The East Coast Class 91s

Although a staple of the East Coast Main Line for the last three decades the Class electrics are now coming to the end of their illustrious careers, during which time each has covered more than seven million miles, as EVAN GREEN-HUGHES reports.


Above: GNER blue liveried Class 91 91116 Strathclyde speeds north at Helpston on November 7 2005 with its pantograph stretched to pass over the level crossings in this area.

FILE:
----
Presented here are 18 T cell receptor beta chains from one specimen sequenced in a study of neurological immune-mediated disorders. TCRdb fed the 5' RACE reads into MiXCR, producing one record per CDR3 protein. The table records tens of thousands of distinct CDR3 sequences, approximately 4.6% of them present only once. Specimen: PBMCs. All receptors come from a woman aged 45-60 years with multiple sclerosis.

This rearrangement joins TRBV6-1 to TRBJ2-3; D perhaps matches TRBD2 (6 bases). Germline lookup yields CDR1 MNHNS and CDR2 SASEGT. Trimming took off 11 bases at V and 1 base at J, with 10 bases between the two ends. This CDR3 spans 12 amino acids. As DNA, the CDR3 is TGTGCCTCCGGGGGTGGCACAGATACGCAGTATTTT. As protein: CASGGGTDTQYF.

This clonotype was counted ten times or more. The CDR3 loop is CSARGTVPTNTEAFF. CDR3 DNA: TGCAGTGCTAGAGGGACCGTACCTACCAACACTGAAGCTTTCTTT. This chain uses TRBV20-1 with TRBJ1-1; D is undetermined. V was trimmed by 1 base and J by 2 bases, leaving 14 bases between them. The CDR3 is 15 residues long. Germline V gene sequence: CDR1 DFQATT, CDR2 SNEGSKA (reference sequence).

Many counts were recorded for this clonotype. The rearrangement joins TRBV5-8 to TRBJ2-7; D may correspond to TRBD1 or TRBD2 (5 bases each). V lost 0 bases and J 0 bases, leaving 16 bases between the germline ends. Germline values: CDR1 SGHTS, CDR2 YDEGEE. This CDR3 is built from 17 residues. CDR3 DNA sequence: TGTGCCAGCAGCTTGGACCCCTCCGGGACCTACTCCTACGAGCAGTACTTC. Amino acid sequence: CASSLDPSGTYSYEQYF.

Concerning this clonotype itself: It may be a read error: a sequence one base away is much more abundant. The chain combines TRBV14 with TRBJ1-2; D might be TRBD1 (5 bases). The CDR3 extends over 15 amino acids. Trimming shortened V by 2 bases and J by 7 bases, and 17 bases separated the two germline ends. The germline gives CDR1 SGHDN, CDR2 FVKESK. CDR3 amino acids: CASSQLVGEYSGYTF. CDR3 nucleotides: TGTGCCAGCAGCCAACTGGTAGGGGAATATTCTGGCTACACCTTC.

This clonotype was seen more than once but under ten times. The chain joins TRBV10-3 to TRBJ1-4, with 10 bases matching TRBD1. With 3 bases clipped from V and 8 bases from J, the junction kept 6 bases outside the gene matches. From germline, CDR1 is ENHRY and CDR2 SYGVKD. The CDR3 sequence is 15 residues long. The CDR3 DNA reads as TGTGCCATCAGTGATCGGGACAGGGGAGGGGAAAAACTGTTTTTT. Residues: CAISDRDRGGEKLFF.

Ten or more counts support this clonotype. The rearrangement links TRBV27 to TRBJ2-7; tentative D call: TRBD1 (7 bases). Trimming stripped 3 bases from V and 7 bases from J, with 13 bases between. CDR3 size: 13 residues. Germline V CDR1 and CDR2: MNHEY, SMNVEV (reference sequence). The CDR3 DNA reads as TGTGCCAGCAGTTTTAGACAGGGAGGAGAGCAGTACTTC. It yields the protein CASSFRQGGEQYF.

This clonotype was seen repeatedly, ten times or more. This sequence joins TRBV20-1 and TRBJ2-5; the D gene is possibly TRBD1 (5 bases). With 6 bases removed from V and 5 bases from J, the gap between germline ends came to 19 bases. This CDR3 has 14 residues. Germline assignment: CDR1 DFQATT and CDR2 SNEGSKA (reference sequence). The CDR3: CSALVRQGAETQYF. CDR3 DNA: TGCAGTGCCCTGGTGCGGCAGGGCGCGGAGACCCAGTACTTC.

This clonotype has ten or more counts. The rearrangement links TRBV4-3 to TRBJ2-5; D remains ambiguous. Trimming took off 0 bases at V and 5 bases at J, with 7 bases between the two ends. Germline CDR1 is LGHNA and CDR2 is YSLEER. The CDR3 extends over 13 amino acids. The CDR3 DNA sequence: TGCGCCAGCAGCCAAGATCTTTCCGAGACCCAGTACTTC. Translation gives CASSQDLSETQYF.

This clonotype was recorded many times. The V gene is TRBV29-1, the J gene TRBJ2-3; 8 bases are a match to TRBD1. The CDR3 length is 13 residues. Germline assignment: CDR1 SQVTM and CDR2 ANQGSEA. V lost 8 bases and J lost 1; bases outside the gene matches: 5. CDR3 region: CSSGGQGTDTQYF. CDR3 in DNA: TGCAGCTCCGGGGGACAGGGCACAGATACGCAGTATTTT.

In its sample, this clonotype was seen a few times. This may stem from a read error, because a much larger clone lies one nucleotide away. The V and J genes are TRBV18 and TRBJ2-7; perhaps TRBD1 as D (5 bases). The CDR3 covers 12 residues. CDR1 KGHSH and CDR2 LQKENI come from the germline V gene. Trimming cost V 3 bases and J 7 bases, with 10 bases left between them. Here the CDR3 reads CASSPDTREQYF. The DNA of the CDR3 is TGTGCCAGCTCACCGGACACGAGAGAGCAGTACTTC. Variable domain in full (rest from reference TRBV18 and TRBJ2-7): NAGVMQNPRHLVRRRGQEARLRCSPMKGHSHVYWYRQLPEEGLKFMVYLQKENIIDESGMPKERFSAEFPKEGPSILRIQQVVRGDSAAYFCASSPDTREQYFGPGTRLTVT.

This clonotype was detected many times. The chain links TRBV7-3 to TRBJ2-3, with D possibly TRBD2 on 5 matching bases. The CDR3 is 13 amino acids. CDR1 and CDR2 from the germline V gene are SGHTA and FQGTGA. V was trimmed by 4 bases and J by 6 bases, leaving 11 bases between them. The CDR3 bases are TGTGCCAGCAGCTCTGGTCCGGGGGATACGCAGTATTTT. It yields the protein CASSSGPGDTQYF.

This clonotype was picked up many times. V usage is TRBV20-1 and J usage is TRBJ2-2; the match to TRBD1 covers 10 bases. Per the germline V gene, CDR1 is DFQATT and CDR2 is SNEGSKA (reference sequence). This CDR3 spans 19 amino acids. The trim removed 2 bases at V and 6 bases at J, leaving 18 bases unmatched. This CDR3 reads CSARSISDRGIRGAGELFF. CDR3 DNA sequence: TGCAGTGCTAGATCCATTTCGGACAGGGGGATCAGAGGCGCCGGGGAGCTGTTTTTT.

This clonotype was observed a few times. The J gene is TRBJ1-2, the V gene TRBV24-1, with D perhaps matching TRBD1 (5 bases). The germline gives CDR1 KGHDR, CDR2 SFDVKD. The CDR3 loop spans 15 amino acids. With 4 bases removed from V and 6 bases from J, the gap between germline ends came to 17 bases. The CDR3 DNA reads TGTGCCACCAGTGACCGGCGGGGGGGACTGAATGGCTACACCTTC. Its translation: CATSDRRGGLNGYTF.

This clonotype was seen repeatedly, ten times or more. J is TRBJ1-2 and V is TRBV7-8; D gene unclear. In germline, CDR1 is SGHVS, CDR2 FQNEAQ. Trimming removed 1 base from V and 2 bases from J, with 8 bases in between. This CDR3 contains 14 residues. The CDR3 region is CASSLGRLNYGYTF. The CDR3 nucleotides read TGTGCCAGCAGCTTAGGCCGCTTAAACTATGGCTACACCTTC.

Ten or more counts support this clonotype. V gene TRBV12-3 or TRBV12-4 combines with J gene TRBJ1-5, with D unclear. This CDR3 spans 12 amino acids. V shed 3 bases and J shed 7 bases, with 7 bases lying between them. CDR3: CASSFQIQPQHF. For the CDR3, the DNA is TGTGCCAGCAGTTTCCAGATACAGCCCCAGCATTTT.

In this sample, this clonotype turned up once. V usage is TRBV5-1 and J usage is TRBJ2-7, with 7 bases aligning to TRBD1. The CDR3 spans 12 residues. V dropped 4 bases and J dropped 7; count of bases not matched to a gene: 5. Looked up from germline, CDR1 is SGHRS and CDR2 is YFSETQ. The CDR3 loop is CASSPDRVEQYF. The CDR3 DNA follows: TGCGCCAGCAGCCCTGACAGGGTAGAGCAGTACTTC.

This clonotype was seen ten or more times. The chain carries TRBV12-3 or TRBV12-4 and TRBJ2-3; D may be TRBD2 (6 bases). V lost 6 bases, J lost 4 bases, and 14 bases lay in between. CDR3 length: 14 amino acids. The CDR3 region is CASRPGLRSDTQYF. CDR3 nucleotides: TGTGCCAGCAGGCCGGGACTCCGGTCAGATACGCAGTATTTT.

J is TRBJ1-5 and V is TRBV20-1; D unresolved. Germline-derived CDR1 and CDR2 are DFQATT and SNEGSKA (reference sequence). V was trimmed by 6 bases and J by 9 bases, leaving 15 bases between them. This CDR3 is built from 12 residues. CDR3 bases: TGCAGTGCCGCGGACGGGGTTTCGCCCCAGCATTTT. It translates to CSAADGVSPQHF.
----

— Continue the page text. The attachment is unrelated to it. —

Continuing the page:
IN THE MID-1950S, when British Railways announced plans to modernise the country’s railways, one of the proposals was the electrification of the East Coast Main Line (ECML) between London and Scotland. It took more than 20 years for this to get under way, and a further 15 for it to be completed. However, as the programme gathered pace, attention turned to sourcing suitable rolling stock to run under the wires. The new trains needed to be faster and more powerful than the diesel High Speed Trains (HSTs on the route to meet the improved timings and higher speeds proposed by the railway’s commercial department.

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